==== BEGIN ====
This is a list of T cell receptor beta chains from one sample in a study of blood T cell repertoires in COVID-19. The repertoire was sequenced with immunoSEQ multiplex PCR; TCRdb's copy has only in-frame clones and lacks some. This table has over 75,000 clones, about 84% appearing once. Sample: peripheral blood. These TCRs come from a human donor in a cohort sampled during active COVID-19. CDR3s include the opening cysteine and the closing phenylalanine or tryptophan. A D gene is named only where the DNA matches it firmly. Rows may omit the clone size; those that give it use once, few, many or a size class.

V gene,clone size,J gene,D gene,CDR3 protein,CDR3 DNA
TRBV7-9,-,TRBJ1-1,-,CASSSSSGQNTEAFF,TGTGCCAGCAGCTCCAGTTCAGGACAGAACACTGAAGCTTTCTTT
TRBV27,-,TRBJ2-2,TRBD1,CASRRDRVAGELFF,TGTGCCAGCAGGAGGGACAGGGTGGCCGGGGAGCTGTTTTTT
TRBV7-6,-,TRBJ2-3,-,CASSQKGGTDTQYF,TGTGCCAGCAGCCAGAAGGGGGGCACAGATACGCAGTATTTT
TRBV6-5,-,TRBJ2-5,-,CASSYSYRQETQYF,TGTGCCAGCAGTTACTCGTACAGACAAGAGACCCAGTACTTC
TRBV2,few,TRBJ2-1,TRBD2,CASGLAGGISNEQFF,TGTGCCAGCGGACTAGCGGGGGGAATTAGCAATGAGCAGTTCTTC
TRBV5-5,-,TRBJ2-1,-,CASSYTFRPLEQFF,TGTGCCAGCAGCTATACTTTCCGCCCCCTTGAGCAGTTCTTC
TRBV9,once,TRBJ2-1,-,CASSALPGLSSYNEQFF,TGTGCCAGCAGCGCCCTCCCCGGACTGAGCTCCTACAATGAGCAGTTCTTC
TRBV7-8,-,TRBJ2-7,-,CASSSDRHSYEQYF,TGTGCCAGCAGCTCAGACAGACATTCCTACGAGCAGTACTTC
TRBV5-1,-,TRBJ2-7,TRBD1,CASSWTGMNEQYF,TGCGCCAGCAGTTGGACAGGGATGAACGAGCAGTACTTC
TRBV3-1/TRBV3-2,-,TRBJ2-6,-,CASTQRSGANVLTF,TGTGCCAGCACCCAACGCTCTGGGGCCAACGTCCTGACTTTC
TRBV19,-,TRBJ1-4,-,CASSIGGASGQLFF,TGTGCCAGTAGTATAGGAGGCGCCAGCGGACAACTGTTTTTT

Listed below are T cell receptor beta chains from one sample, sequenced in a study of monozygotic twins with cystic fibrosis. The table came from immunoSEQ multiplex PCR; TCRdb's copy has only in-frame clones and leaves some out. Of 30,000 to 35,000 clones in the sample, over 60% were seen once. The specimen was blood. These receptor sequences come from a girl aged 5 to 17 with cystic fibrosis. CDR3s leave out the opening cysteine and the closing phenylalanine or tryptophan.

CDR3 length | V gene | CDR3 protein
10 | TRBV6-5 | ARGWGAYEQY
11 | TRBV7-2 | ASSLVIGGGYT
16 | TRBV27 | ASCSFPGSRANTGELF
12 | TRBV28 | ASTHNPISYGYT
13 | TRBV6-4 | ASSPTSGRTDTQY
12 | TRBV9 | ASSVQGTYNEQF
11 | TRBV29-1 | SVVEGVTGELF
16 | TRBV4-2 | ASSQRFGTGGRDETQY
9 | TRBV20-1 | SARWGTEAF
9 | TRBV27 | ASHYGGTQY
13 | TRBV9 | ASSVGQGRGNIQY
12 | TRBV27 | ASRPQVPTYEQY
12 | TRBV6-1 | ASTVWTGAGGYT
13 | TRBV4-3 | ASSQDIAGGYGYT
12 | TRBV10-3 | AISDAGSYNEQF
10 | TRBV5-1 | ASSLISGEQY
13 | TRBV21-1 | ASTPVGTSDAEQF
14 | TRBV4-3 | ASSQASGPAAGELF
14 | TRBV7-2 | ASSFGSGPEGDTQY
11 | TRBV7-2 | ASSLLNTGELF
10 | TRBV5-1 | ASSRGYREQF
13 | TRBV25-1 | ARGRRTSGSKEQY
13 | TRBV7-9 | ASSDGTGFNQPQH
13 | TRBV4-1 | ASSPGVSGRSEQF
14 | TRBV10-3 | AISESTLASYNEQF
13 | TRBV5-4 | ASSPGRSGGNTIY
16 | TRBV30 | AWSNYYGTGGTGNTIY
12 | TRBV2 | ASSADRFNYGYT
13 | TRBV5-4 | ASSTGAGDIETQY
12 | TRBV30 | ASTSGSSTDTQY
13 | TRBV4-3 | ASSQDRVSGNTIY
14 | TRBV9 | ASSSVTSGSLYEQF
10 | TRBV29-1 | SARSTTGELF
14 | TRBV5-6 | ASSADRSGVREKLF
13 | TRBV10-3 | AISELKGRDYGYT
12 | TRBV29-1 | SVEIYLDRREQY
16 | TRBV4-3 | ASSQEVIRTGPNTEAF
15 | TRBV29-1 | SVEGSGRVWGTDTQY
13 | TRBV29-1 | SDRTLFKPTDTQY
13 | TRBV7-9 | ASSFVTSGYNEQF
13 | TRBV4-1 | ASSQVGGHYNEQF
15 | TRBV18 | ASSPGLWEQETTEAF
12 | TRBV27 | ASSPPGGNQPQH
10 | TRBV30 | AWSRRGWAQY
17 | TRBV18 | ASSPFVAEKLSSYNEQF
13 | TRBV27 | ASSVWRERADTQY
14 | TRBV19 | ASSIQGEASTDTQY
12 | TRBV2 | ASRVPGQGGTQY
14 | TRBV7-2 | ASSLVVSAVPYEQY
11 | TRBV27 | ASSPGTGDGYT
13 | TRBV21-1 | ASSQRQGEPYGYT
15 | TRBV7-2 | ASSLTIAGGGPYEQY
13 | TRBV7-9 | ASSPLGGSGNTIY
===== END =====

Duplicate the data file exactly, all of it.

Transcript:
This is a list of T cell receptor beta chains from one sample in a study of blood T cell repertoires in COVID-19. The repertoire was sequenced with immunoSEQ multiplex PCR; TCRdb's copy has only in-frame clones and lacks some. This table has over 75,000 clones, about 84% appearing once. Sample: peripheral blood. These TCRs come from a human donor in a cohort sampled during active COVID-19. CDR3s include the opening cysteine and the closing phenylalanine or tryptophan. A D gene is named only where the DNA matches it firmly. Rows may omit the clone size; those that give it use once, few, many or a size class.

V gene,clone size,J gene,D gene,CDR3 protein,CDR3 DNA
TRBV7-9,-,TRBJ1-1,-,CASSSSSGQNTEAFF,TGTGCCAGCAGCTCCAGTTCAGGACAGAACACTGAAGCTTTCTTT
TRBV27,-,TRBJ2-2,TRBD1,CASRRDRVAGELFF,TGTGCCAGCAGGAGGGACAGGGTGGCCGGGGAGCTGTTTTTT
TRBV7-6,-,TRBJ2-3,-,CASSQKGGTDTQYF,TGTGCCAGCAGCCAGAAGGGGGGCACAGATACGCAGTATTTT
TRBV6-5,-,TRBJ2-5,-,CASSYSYRQETQYF,TGTGCCAGCAGTTACTCGTACAGACAAGAGACCCAGTACTTC
TRBV2,few,TRBJ2-1,TRBD2,CASGLAGGISNEQFF,TGTGCCAGCGGACTAGCGGGGGGAATTAGCAATGAGCAGTTCTTC
TRBV5-5,-,TRBJ2-1,-,CASSYTFRPLEQFF,TGTGCCAGCAGCTATACTTTCCGCCCCCTTGAGCAGTTCTTC
TRBV9,once,TRBJ2-1,-,CASSALPGLSSYNEQFF,TGTGCCAGCAGCGCCCTCCCCGGACTGAGCTCCTACAATGAGCAGTTCTTC
TRBV7-8,-,TRBJ2-7,-,CASSSDRHSYEQYF,TGTGCCAGCAGCTCAGACAGACATTCCTACGAGCAGTACTTC
TRBV5-1,-,TRBJ2-7,TRBD1,CASSWTGMNEQYF,TGCGCCAGCAGTTGGACAGGGATGAACGAGCAGTACTTC
TRBV3-1/TRBV3-2,-,TRBJ2-6,-,CASTQRSGANVLTF,TGTGCCAGCACCCAACGCTCTGGGGCCAACGTCCTGACTTTC
TRBV19,-,TRBJ1-4,-,CASSIGGASGQLFF,TGTGCCAGTAGTATAGGAGGCGCCAGCGGACAACTGTTTTTT

Listed below are T cell receptor beta chains from one sample, sequenced in a study of monozygotic twins with cystic fibrosis. The table came from immunoSEQ multiplex PCR; TCRdb's copy has only in-frame clones and leaves some out. Of 30,000 to 35,000 clones in the sample, over 60% were seen once. The specimen was blood. These receptor sequences come from a girl aged 5 to 17 with cystic fibrosis. CDR3s leave out the opening cysteine and the closing phenylalanine or tryptophan.

CDR3 length | V gene | CDR3 protein
10 | TRBV6-5 | ARGWGAYEQY
11 | TRBV7-2 | ASSLVIGGGYT
16 | TRBV27 | ASCSFPGSRANTGELF
12 | TRBV28 | ASTHNPISYGYT
13 | TRBV6-4 | ASSPTSGRTDTQY
12 | TRBV9 | ASSVQGTYNEQF
11 | TRBV29-1 | SVVEGVTGELF
16 | TRBV4-2 | ASSQRFGTGGRDETQY
9 | TRBV20-1 | SARWGTEAF
9 | TRBV27 | ASHYGGTQY
13 | TRBV9 | ASSVGQGRGNIQY
12 | TRBV27 | ASRPQVPTYEQY
12 | TRBV6-1 | ASTVWTGAGGYT
13 | TRBV4-3 | ASSQDIAGGYGYT
12 | TRBV10-3 | AISDAGSYNEQF
10 | TRBV5-1 | ASSLISGEQY
13 | TRBV21-1 | ASTPVGTSDAEQF
14 | TRBV4-3 | ASSQASGPAAGELF
14 | TRBV7-2 | ASSFGSGPEGDTQY
11 | TRBV7-2 | ASSLLNTGELF
10 | TRBV5-1 | ASSRGYREQF
13 | TRBV25-1 | ARGRRTSGSKEQY
13 | TRBV7-9 | ASSDGTGFNQPQH
13 | TRBV4-1 | ASSPGVSGRSEQF
14 | TRBV10-3 | AISESTLASYNEQF
13 | TRBV5-4 | ASSPGRSGGNTIY
16 | TRBV30 | AWSNYYGTGGTGNTIY
12 | TRBV2 | ASSADRFNYGYT
13 | TRBV5-4 | ASSTGAGDIETQY
12 | TRBV30 | ASTSGSSTDTQY
13 | TRBV4-3 | ASSQDRVSGNTIY
14 | TRBV9 | ASSSVTSGSLYEQF
10 | TRBV29-1 | SARSTTGELF
14 | TRBV5-6 | ASSADRSGVREKLF
13 | TRBV10-3 | AISELKGRDYGYT
12 | TRBV29-1 | SVEIYLDRREQY
16 | TRBV4-3 | ASSQEVIRTGPNTEAF
15 | TRBV29-1 | SVEGSGRVWGTDTQY
13 | TRBV29-1 | SDRTLFKPTDTQY
13 | TRBV7-9 | ASSFVTSGYNEQF
13 | TRBV4-1 | ASSQVGGHYNEQF
15 | TRBV18 | ASSPGLWEQETTEAF
12 | TRBV27 | ASSPPGGNQPQH
10 | TRBV30 | AWSRRGWAQY
17 | TRBV18 | ASSPFVAEKLSSYNEQF
13 | TRBV27 | ASSVWRERADTQY
14 | TRBV19 | ASSIQGEASTDTQY
12 | TRBV2 | ASRVPGQGGTQY
14 | TRBV7-2 | ASSLVVSAVPYEQY
11 | TRBV27 | ASSPGTGDGYT
13 | TRBV21-1 | ASSQRQGEPYGYT
15 | TRBV7-2 | ASSLTIAGGGPYEQY
13 | TRBV7-9 | ASSPLGGSGNTIY